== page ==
The examples in this brief suggest that states with variable benefits are better able to commit to funding solvency. They are able to do so because the variable benefit has the potential to reduce the required contribution. In our opinion, the most important lesson for would-be pension reformers is that the ability to commit to long-term pension solvency rests on stable contributions. Given the real constraints on state budgets, introducing variable retirement benefits seems to be an important mechanism for achieving this goal.


1  Data for all exhibits from Public Plans Data from the Center for Retirement Research at Boston College (CRR) and the Center for State and Local Government Excellence (SLGE).
2  A good discussion of the Wisconsin plan can be found in
3  The 2011 reform did not increase employee compensation. Thus, the contribution split had the effect of reducing state tax volatility at the expense of lower after-tax, after-benefit compensation for employees, implying a decrease in employee expected economic welfare. The point of this brief is not to defend this policy, but rather to point out the mechanisms used in Wisconsin.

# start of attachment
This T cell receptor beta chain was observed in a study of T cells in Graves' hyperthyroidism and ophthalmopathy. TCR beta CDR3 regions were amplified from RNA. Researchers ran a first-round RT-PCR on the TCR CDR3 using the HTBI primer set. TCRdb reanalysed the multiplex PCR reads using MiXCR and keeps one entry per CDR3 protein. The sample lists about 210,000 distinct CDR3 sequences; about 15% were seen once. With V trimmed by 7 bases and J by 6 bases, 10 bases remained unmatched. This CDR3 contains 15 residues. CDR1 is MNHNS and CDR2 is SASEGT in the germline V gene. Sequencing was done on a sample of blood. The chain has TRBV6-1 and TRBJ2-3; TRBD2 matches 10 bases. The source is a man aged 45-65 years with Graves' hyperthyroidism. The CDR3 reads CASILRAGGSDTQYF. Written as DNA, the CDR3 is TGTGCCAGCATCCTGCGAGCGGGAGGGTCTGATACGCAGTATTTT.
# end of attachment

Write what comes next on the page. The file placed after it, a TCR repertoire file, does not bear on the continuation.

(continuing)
4  See the discussion in the Reason Foundation note.
5  As in the case of Wisconsin, the South Dakota reforms in 2010 and 2017 did not increase employee compensation. Both the COLA caps and floors, and the lengthening of the time period used to calculate retirement income have the effect of reducing beneficiary economic welfare.


Kurt Winkelmann is a Senior Fellow at the University of Minnesota where he leads the Heller-Hurwicz Economics Institute’s Pension Policy Initiative. He is also founder and CEO of Navega Strategies, LLC. Prior to starting Navega, he was Managing Director and Global Head of Research at MSCI and a Managing Director at Goldman Sachs Asset Management. Kurt earned his Ph.D. in economics at the University of Minnesota, and is the chair of the Heller-Hurwicz Economics Advisory Board.

Jordan Pandolfo is a graduate student in the Department of Economics at the University of Minnesota.


This policy brief was made possible through generous support from Arnold Ventures. Policy briefs from the Heller-Hurwicz Economics Institute are intended to convey policy relevant research done by researchers associated with the Institute and do not represent the position of the Institute or its funders.